Today I am going to describe the Canadian immigration system so you could understand Canadian immigration laws and policies better.
Understanding the system will help you learn how to move to Canada and what immigration program would work for you or your loved ones.
You will find out about the types of temporary status as well as three main pillars of permanent immigration to Canada.
When we talk about Canadian immigration system, first we need to differentiate temporary and permanent status.
Temporary immigration status, as its name implies, gives one a permission to stay in Canada under certain conditions and within a limited time frame.
Thus, a Study Permit allows an international student to study for a certain period of time.
A Work Permit gives a foreign worker an opportunity to work either freely (an Open Work Permit) or for a certain employer (an LMIA work permit).
A Temporary Resident Permit (visitor visa) gives a foreign national a right to stay in Canada up to six months. There is also a specific type of a visitor visa, called a “Super Visa”, used by parents and grandparents of Canadian residents to stay in the country for up to two years.
Permanent resident status means that you have a right to stay in Canada permanently and also live, work and study in any Canadian province or territory. Permanent residents receive most social benefits that Canadian citizens enjoy, including health coverage. They have an obligation to stay inside the country for a certain time and cannot vote or run for political office. Under certain conditions permanent residents may apply to become Canadian citizens.
People, who become permanent residents, immigrate to Canada under one of the three main classes: economic, family or humanitarian.
According to official statistics, Economic Class is the most popular way to come to Canada permanently. Most of economic applications go through the Express Entry (EE) system. Express Entry is a pool of candidates, ranked by the number of points. Points are awarded based on the candidates’ age, education, work experience, language ability and some other factors. To be selected from the Express Entry pool and receive an Invitation to Apply (ITA), a candidate has to score high enough to meet the cut off as well as qualify under one of three programs. These programs are: Federal Skilled Worker, Federal Skilled Trades and Canadian Experience Class.
Federal Skilled Worker, or FSW, is a program for highly educated and highly skilled professionals. Federal Skilled Trades, or FST, is a similar program for workers in trades. And finally, Canadian Experience Class, or CEC, is for workers who have experience working in Canada.
Another way to qualify is to get a provincial nomination. Provincial Nominee Program, or PNP, is a general name used for a vast number of provincial programs. These programs and their requirements differ from province to province (or territory). They mainly work for people with history of work and/or study in the province (or territory) but sometimes there are opportunities for people abroad to get the nomination if their profession is in a required occupations list, they are able to make a business investment, etc. Many PNPs work through EE, granting a candidate 600 points, which leads to an automatic ITA.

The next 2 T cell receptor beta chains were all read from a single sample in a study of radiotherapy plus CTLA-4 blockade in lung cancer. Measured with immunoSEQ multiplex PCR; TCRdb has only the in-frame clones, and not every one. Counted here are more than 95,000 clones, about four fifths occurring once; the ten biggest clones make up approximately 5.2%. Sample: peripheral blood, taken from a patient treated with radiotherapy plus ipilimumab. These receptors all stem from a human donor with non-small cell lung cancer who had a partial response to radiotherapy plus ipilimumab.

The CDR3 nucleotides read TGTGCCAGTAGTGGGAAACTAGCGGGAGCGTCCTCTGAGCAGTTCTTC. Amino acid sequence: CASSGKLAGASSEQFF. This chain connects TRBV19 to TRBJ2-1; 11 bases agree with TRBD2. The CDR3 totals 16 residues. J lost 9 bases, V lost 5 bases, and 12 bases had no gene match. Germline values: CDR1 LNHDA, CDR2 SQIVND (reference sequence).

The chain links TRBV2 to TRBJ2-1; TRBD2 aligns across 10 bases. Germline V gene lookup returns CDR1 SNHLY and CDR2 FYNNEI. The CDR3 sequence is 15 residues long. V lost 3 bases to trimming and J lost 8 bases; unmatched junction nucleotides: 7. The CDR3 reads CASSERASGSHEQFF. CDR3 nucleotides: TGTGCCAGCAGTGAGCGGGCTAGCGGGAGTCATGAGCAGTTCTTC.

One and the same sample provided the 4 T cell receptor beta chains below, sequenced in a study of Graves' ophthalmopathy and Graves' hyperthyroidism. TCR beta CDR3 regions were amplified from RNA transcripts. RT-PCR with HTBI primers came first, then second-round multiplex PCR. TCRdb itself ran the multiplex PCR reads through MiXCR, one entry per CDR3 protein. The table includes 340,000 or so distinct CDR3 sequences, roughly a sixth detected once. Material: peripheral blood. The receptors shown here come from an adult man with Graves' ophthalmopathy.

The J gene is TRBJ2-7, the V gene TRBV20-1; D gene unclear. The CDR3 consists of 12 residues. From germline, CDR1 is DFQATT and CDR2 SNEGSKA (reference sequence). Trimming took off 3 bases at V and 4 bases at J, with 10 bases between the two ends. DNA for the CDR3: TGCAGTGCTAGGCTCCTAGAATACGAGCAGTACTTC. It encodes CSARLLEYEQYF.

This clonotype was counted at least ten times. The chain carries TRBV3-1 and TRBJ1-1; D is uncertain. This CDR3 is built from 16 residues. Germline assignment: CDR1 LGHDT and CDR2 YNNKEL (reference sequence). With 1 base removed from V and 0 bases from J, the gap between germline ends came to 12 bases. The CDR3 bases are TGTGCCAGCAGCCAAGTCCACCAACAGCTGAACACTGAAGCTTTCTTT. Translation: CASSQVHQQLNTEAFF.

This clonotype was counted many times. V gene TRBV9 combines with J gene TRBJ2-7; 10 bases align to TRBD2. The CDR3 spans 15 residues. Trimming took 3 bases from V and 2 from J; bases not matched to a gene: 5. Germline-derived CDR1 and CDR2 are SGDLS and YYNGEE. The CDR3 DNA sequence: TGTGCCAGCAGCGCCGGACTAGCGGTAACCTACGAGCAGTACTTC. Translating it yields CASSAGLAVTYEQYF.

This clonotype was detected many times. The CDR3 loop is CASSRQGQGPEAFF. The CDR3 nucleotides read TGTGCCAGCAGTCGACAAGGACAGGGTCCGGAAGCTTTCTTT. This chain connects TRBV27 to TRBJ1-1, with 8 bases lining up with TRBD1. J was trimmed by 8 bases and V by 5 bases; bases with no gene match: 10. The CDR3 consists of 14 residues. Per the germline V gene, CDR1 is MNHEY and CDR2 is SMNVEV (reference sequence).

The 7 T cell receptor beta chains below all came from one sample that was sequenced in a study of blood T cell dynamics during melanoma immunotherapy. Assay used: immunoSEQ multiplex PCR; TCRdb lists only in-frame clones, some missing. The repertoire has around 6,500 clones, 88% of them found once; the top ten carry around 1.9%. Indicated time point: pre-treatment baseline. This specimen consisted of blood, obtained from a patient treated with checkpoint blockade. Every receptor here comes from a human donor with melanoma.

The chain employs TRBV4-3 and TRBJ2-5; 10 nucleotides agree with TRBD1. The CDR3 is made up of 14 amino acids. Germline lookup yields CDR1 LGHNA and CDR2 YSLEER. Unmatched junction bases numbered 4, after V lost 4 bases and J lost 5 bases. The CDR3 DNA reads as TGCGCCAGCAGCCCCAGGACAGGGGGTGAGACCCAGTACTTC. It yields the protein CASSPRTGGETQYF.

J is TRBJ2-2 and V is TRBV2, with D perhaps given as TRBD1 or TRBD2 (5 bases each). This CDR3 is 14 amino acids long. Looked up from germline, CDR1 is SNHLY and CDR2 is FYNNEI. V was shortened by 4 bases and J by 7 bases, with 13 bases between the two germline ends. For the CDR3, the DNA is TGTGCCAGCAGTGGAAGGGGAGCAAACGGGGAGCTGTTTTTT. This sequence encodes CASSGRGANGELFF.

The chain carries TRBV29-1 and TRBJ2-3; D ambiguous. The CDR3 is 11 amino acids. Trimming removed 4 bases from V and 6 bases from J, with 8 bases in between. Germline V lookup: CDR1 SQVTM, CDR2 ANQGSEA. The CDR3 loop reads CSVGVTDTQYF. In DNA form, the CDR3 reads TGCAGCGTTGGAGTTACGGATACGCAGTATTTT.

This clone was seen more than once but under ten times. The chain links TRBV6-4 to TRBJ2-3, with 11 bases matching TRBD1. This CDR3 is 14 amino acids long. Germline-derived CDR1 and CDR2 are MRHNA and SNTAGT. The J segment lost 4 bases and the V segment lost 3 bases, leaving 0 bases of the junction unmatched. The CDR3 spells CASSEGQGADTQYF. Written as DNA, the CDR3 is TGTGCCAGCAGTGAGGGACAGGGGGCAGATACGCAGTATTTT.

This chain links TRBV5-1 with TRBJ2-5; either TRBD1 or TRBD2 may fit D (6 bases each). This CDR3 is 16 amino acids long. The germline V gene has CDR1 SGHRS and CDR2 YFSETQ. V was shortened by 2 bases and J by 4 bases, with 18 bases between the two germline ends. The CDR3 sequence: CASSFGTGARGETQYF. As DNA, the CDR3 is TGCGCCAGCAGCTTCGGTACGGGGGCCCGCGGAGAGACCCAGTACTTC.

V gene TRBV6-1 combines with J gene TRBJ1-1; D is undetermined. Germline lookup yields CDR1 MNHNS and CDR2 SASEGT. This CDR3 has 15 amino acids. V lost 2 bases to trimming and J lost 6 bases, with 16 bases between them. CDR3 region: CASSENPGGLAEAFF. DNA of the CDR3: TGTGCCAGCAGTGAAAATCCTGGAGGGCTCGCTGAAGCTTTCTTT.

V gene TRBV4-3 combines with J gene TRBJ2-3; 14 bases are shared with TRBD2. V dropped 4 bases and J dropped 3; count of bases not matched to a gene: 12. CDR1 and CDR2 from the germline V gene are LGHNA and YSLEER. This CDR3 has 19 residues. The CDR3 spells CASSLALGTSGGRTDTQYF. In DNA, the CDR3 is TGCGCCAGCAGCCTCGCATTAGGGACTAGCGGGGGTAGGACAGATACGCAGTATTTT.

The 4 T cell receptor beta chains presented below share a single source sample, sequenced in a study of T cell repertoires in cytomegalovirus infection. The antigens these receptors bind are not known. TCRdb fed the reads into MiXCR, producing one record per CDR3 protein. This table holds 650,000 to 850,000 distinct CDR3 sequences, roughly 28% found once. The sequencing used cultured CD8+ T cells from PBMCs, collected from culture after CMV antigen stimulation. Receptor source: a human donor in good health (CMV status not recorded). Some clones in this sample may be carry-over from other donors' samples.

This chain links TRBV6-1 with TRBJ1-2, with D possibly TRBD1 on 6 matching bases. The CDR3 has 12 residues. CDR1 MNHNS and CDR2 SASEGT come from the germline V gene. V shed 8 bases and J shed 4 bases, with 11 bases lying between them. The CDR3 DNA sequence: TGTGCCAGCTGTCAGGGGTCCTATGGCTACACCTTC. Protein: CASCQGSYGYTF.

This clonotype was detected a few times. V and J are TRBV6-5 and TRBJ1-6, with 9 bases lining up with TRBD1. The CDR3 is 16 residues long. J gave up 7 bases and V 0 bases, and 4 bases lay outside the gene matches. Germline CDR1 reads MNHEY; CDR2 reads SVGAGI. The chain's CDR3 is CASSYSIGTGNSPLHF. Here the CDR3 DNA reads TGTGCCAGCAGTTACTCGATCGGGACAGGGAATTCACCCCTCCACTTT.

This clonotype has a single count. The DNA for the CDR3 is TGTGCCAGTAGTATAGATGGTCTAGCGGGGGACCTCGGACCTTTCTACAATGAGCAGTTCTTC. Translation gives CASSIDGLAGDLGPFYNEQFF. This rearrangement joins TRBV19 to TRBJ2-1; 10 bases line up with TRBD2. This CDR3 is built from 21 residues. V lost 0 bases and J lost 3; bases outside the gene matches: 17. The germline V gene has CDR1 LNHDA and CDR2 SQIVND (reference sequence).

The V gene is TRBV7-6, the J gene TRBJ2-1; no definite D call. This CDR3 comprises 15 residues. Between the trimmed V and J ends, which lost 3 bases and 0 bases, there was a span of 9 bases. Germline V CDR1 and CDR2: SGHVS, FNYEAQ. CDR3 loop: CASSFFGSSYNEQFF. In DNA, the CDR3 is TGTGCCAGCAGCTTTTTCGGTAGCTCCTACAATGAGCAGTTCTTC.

There are some other ways to benefit from economic immigration: Self-Employed, Start-up, Caregiver or Quebec programs, as well as Atlantic Immigration Pilot.
The Family Class mainly consists of sponsoring spouses (or common-law/conjugal partners), children, including adopted, and parents or grandparents. There are also rarely used programs of orphaned closed relatives and the only relative you have left.
To sponsor children or spouse, you must prove your relationship. Though it is not difficult to do in the first case, if you have proof of parentage, it is sometimes challenging to show that you have a genuine relationship with your partner.
Since 2017, you have to express interest through a special form to sponsor your parents or grandparents. The expressions of interest are selected randomly, through a lottery-like process. If you win the lottery, it doesn’t mean your relatives get the permanent residency (PR) right away. You family will still have to qualify for the program, more specifically – its very strict financial requirements.
Finally, the humanitarian classes include humanitarian and compassionate grounds, protected persons and protected temporary residents.
PR status may be granted on humanitarian and compassionate grounds, if a person in Canada found themselves in exceptional circumstances and would suffer hardship if they had to leave. The success rate for this application is very low, as the government is very peculiar about the eligibility requirements.
Protected persons (and protected temporary residents) are Convention refugees, as determined by United Nations or the Immigration and Refugee Board (or IRB, a tribunal in Canada) or persons in Canada in need of protection. The refugees may come to Canada through Refugee and Humanitarian Resettlement Program or claim their status inside the country through In-Canada Asylum Program.
I hope this overview provided some clarification to people researching the Canadian immigration system. Did this post help you understand it better? What immigration program are you considering? Please comment below!
Next time: 6 Reasons Why Parents Sponsorship Lottery Should Be Abolished Today